Recovery from Tendon Repair Surgery: After surgery, the shoulder is usually protected in a sling for 4-6 weeks. A therapy program is then performed under the supervision of a certified physical therapist. Return to sports participation may take 4 months or more from the date of surgery. If there is no need for a tendon repair and only the inflamed bursa and a bone spur is removed, then return to daily use of the arm and sports participation may be on the order of several weeks.

Frequently Asked Questions

Question: Will my tendon heal if I don’t have a surgical repair?

Answer: Tendons that tear are not normal to begin with and have undergone some degeneration already. Thus they are weaker than normal tendons. This may be the result of aging, use, and other factors. Tendons that tear do not heal on their own.

Question: Will I have pain if I don’t have a surgical repair?

Answer: Pain may resolve, even if the tendon does not heal. Studies have shown, however, that in individuals who use their arms for work or sports tendon repair results in better pain relief and power than nonoperative management.

Question: Will I get worse if I don’t have a surgical repair?

Answer: While many individuals may not notice a disability or have pain with a chronic rotator cuff tear, the tendon tear may grow larger over time. Some patients may also become more symptomatic. The risk is that, if the tear gets larger, it may be more difficult to fix in the future. Furthermore, the muscle of the rotator cuff, which is attached to the tendon, may become atrophied (shrink and become smaller). The muscle will also degenerate so that it becomes more fat and scar than actual muscle. If this happens, the rotator cuff muscle will have less potential to contract like a healthy muscle. Repair of the tendon may not be as likely to heal or restore power, once the muscle has atrophied and changed to scar and fat. The time required for such degeneration of the muscle is unknown, but basic studies in animals suggest it may be as fast as 3-6 months after a tendon tear occurs if a traumatic event has been the cause of the tendon tear.

Question: What can I do before surgery to help with healing of my rotator cuff after surgery?

Answer: It is well-known that smoking is associated with the development of rotator cuff tears and that such tears tend to be larger in individuals who smoke. Furthermore, it has been shown that cigarette smoke interferes with tendon healing in animals. Thus, if you smoke, you should stop as soon as possible before you have rotator cuff surgery and you should not smoke at all during the recovery.

The use of anti-inflammatory drugs can also interfere with tendon healing, so medications such as aspirin, ibuprofen, advil, and similar drugs should be avoided both before and after shoulder surgery.

Question: How fast will I recover after surgery and when can I play golf? Swing a tennis racket? Run? Weight lift?

Answer: Small tendon tears are usually immobilized in a sling for 4 weeks after surgery and larger tears are treated with an initial 6 weeks of sling immobilization. The tendon healing is then strong enough to allow for daily use of the arm, but not sports participation. Strengthening is usually permitted 3 months after surgery and return to skill sports such as golf, tennis and swimming are permitted 4 months after surgery. Weight lifting and collision and contact sports should be avoided for at least 6 months after a rotator cuff repair.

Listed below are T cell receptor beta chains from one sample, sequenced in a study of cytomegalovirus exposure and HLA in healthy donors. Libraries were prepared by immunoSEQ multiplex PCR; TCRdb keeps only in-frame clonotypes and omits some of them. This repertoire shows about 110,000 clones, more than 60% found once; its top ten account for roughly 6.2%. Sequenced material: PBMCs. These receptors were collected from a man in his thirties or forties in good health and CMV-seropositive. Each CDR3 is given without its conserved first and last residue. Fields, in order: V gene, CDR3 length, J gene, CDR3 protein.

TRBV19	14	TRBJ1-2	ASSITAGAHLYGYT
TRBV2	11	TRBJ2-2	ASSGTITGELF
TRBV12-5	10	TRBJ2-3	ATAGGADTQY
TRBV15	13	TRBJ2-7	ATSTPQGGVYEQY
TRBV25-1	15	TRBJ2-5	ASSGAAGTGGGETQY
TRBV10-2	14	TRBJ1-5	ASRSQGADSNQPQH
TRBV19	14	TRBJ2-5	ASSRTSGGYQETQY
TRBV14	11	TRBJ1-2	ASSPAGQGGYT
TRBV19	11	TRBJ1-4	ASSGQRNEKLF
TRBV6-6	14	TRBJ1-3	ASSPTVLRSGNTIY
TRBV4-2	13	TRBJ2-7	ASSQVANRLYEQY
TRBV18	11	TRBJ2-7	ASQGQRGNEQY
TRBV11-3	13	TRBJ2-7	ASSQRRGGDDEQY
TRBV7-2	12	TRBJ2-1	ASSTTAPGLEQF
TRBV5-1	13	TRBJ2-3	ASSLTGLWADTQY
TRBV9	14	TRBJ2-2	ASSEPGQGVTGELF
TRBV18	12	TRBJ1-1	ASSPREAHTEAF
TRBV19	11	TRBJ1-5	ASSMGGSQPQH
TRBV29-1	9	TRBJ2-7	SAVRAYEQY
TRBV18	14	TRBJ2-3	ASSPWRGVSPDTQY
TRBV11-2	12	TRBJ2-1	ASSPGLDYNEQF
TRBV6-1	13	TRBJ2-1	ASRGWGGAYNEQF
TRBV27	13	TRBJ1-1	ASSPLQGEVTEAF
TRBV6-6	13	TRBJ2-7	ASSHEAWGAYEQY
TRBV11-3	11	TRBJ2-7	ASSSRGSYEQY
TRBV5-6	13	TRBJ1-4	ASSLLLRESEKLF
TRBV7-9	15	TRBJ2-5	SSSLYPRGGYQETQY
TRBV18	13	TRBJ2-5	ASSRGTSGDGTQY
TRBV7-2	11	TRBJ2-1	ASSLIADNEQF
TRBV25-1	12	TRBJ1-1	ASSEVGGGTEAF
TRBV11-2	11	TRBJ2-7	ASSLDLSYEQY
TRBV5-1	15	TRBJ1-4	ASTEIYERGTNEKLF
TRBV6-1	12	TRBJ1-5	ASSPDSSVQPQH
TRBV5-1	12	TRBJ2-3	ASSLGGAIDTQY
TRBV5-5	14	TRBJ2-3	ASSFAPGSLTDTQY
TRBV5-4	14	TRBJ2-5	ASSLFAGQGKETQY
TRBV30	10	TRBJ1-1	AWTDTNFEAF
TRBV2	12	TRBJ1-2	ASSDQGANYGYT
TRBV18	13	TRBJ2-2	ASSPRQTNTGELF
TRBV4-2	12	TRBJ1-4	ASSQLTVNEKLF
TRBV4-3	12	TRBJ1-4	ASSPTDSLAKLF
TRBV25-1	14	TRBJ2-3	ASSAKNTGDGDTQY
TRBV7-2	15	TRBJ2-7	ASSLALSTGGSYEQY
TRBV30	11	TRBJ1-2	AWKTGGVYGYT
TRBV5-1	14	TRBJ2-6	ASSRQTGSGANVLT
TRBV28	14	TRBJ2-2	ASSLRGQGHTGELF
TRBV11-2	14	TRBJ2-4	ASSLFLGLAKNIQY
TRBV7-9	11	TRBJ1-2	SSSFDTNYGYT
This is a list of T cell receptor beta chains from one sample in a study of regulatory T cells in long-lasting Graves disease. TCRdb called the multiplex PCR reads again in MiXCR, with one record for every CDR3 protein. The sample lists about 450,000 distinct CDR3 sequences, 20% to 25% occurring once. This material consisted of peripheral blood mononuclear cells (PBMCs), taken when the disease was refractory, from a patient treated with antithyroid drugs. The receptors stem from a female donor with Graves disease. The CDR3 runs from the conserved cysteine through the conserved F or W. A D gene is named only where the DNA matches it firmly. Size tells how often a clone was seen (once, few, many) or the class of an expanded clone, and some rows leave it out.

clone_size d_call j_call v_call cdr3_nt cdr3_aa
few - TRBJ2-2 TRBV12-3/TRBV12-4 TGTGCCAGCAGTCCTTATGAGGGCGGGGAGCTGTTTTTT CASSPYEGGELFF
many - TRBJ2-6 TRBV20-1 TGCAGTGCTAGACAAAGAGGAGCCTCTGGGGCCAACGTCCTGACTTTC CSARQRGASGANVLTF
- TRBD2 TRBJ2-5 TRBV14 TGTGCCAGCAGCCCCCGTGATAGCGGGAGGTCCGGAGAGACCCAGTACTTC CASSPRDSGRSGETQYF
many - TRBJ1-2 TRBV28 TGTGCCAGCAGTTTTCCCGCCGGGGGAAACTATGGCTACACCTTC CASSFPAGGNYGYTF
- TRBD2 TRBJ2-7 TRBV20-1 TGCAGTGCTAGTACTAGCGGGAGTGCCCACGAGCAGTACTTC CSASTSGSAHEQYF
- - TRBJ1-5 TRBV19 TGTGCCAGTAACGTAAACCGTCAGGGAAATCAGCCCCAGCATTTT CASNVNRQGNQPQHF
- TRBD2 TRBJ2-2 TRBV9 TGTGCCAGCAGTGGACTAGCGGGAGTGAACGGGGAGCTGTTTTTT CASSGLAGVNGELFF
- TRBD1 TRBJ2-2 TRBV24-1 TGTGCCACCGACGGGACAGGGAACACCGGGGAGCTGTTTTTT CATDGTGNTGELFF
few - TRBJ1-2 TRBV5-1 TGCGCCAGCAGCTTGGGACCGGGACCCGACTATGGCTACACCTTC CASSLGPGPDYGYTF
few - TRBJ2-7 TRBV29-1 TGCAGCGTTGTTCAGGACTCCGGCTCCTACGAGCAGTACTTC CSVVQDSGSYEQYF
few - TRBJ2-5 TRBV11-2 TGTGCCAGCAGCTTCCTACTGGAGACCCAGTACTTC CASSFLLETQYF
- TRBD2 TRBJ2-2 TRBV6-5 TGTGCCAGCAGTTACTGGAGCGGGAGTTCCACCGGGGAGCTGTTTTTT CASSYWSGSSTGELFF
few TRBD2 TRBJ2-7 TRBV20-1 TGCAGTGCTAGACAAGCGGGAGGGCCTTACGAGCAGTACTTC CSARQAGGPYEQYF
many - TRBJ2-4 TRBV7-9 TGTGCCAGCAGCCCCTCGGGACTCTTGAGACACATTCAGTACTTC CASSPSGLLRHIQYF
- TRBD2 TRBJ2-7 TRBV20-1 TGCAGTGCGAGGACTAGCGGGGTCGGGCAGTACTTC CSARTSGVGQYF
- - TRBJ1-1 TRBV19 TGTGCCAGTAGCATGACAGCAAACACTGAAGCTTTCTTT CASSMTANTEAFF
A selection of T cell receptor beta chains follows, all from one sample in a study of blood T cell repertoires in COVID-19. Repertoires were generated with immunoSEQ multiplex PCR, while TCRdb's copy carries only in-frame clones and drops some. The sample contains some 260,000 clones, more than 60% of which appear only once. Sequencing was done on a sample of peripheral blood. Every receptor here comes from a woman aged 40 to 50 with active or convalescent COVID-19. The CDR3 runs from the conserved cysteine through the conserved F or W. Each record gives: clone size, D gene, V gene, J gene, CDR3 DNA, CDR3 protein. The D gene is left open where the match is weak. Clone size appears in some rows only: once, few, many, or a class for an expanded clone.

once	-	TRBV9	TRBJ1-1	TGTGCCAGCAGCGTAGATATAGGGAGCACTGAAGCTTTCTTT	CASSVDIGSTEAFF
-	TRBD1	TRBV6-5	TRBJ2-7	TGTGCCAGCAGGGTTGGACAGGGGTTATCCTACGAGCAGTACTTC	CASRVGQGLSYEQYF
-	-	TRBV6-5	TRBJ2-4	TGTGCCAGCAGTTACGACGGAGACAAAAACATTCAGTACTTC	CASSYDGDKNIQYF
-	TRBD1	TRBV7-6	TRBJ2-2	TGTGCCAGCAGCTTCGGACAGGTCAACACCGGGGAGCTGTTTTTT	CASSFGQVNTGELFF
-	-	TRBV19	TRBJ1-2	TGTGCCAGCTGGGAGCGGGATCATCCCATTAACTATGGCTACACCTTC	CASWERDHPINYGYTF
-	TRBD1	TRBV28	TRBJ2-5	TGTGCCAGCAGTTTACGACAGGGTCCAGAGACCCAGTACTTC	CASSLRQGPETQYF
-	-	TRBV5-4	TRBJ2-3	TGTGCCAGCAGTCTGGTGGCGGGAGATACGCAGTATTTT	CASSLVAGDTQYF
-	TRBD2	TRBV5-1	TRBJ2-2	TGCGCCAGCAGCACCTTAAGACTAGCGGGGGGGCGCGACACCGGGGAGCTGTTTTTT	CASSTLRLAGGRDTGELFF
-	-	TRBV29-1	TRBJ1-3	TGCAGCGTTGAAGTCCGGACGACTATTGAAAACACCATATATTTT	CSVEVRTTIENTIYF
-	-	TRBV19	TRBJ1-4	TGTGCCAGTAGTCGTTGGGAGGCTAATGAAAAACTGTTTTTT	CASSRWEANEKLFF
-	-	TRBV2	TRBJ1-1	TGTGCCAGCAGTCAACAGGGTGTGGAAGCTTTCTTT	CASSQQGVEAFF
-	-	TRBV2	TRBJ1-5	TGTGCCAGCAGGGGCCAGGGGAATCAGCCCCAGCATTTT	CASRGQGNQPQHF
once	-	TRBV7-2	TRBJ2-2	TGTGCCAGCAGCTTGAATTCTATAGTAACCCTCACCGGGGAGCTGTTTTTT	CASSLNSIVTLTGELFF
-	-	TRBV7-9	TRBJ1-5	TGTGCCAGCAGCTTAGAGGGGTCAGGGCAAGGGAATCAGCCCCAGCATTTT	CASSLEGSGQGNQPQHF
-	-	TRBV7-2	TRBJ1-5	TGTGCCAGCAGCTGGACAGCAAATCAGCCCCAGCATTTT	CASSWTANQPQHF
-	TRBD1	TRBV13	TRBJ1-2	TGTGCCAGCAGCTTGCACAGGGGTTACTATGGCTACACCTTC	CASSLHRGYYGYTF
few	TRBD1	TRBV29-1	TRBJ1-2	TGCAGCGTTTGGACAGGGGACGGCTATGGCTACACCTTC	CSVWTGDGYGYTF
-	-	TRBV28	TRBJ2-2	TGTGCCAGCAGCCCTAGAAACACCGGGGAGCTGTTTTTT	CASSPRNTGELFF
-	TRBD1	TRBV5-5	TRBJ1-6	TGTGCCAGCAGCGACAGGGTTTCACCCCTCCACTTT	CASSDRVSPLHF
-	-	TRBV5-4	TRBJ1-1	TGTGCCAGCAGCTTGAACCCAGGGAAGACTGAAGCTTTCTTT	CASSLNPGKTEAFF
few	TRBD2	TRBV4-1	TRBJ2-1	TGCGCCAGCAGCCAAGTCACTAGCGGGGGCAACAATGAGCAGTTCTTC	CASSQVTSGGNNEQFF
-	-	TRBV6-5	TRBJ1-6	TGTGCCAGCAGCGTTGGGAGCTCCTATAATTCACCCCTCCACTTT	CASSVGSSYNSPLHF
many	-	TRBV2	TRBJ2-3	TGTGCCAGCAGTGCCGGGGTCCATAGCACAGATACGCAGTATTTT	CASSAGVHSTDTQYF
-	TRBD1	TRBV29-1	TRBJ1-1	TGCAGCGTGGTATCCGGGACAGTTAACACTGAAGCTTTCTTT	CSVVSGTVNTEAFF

Question: When can I go in the shower after surgery?

Answer: It is usually permitted to go in the shower 3 days after surgery as the small incisions required for arthroscopy are sealed over by that time. If there has been a larger incision, as with a biceps tendon tenodesis, your surgeon may advise you to avoid getting the dressing wet. The shower head, in this case, should be angled away from the shoulder.

Question: How good will my shoulder be after surgery?

Answer: All patients differ in terms of the quality of the tendon tissue being repaired and the size of the tendon tear. In general, most patients note marked improvement in their pain and improved overall function. Overall, more than 90% of patients feel they benefited from their surgery when asked one year after the surgery. The degree to which strength and power return depends mostly on the quality of the tendon tissue and the completeness of healing of the tendon. Furthermore, the chronicity of the problem may affect the ultimate potential for the rotator cuff muscles to create a powerful shoulder.

Question: What is the risk I might be worse after surgery?

Answer: The complication rate after an arthroscopic rotator cuff repair is low. Possible complications related to anesthesia may include numbness, tingling, pain, and weakness after a nerve block, though these risks are well below 1%. It is extremely rare to have a reaction to anesthesia medications.

Surgical complications may include infection (<1%), bleeding and nerve injury (0% in last 2 years), and shoulder stiffness (<1%). Shoulder stiffness is called “frozen shoulder” and it may actually occur after any surgery on the shoulder. The reason for a frozen shoulder is usually the body over-reacting to the stimulus of surgery and making inflammation and then scarring. This problem typically resolves with a therapy program but the overall recovery may take longer than if the problem does not occur.

On rare occasions a patient may have more pain or less function or both after surgery, despite no clear indication why this may be the case. This may be due to subtle changes in mechanics of shoulder function after surgery. Such an occurrence is well below 1% in our experience.

Question: What kind of anesthesia do you use?

Answer: The anesthesiologist will discuss options with you. Most patients elect to have an interscalene nerve block, a local anesthesia in which the arm and shoulder are made numb. You are also put to sleep using a special mask (LMA = Laryngotracheal mask) is placed over your mouth in order to help you breath. A breathing tube is not usually required with a nerve block.

For more information visit the Ambulatory Surgery Center Website.

The pain relief with an interscalene nerve block may last well into the evening and this means you may need less pain medication immediately after surgery than if the nerve block was not performed.

If there is some medical reason that you are not a candidate for a nerve block, then general anesthesia is utilized.

Question: Do you ever need to do an open rotator cuff repair or can you do all of these repairs arthroscopically?

Answer: Most rotator cuff tears can be fixed arthroscopically. Indications for open surgery are usually related to the need to treat other factors that may result from a previous failed surgery or an associated injury not managed well by an arthroscopic approach. Such factors are deltoid muscle injury, fracture of the acromion bone, and chronic dislocation of the shoulder.